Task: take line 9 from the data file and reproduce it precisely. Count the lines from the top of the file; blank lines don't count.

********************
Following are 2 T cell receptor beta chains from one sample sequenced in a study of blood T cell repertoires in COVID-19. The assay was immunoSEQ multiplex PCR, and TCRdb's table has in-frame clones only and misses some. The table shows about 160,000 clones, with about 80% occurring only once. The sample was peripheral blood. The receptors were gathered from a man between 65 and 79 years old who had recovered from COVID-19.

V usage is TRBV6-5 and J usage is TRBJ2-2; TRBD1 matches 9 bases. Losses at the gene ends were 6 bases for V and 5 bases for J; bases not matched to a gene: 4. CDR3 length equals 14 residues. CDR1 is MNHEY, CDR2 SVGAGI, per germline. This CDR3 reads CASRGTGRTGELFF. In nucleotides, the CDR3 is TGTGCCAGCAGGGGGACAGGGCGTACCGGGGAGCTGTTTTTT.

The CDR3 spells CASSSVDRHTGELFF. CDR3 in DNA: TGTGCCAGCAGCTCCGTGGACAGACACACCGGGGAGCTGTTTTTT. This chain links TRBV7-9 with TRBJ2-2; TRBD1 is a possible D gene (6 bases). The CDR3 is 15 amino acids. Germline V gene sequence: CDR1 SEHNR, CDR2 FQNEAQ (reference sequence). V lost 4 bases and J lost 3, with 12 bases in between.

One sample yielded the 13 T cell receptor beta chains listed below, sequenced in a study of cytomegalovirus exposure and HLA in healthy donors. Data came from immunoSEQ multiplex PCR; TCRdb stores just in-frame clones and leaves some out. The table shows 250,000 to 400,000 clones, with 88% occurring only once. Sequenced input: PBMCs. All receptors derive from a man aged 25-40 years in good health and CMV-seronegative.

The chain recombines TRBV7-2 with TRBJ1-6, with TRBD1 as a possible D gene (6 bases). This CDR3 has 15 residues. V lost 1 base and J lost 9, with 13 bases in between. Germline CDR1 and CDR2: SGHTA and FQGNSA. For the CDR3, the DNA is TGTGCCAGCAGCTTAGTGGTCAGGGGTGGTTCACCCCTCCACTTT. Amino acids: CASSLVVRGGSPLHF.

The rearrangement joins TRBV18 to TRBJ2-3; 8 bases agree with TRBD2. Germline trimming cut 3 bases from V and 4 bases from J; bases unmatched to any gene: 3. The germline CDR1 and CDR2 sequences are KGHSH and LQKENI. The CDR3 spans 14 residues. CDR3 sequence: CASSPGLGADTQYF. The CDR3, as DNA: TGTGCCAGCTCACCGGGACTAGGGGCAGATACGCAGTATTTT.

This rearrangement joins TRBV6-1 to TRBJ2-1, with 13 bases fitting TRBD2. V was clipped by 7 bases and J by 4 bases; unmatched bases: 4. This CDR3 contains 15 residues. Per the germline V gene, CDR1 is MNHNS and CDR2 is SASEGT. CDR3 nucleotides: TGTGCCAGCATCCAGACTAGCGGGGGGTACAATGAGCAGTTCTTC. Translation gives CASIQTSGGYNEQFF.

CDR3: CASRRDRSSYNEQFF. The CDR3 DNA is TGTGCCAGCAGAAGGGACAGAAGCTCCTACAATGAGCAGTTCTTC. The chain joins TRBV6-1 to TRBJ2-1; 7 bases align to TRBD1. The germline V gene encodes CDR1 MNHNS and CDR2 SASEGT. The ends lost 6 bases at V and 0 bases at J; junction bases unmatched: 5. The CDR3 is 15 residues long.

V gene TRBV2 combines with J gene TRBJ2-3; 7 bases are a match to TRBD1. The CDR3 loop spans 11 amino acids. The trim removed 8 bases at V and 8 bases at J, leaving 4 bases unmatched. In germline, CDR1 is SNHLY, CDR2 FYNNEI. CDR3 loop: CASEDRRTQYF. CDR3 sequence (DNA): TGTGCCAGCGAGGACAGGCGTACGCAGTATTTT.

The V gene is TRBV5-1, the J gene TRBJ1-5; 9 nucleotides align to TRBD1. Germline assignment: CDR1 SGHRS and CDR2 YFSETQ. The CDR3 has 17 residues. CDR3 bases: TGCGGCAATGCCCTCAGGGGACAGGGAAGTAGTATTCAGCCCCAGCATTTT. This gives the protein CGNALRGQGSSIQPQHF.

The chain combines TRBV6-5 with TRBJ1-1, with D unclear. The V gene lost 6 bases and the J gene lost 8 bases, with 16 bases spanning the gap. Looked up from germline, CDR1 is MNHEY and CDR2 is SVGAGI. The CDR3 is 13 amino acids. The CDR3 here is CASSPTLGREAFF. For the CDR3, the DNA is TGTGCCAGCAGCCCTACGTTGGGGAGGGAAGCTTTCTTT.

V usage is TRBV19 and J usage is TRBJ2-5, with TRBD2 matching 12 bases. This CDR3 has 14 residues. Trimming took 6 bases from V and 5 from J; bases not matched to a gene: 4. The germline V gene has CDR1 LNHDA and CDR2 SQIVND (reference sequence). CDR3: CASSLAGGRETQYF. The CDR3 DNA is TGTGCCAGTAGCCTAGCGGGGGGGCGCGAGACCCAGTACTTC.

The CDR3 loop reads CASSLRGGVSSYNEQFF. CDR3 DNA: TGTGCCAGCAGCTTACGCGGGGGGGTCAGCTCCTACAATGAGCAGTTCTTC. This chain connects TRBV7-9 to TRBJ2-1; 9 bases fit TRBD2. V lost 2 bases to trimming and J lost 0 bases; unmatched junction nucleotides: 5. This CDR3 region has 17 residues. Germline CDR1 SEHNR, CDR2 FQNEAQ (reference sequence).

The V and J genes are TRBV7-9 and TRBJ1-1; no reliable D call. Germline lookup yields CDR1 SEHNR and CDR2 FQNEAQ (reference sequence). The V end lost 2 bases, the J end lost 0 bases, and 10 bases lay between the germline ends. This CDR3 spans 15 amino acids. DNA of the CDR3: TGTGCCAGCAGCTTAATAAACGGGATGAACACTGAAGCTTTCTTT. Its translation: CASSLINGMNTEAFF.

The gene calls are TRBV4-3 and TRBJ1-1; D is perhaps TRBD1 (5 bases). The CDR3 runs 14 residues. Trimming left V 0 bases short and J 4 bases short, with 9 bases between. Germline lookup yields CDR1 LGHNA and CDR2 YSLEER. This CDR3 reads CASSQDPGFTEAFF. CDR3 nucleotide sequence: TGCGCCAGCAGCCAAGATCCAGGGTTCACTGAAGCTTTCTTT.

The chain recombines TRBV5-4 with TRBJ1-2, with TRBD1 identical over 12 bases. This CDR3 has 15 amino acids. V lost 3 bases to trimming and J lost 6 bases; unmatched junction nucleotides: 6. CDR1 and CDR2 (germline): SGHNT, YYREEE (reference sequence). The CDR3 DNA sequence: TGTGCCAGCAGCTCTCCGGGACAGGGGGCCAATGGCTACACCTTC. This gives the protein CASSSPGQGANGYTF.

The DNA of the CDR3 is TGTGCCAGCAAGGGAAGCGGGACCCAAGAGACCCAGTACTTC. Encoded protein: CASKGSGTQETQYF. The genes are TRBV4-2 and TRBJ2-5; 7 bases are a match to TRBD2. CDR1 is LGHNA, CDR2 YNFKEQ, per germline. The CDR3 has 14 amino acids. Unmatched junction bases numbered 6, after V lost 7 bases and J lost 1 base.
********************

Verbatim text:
V gene TRBV2 combines with J gene TRBJ2-3; 7 bases are a match to TRBD1. The CDR3 loop spans 11 amino acids. The trim removed 8 bases at V and 8 bases at J, leaving 4 bases unmatched. In germline, CDR1 is SNHLY, CDR2 FYNNEI. CDR3 loop: CASEDRRTQYF. CDR3 sequence (DNA): TGTGCCAGCGAGGACAGGCGTACGCAGTATTTT.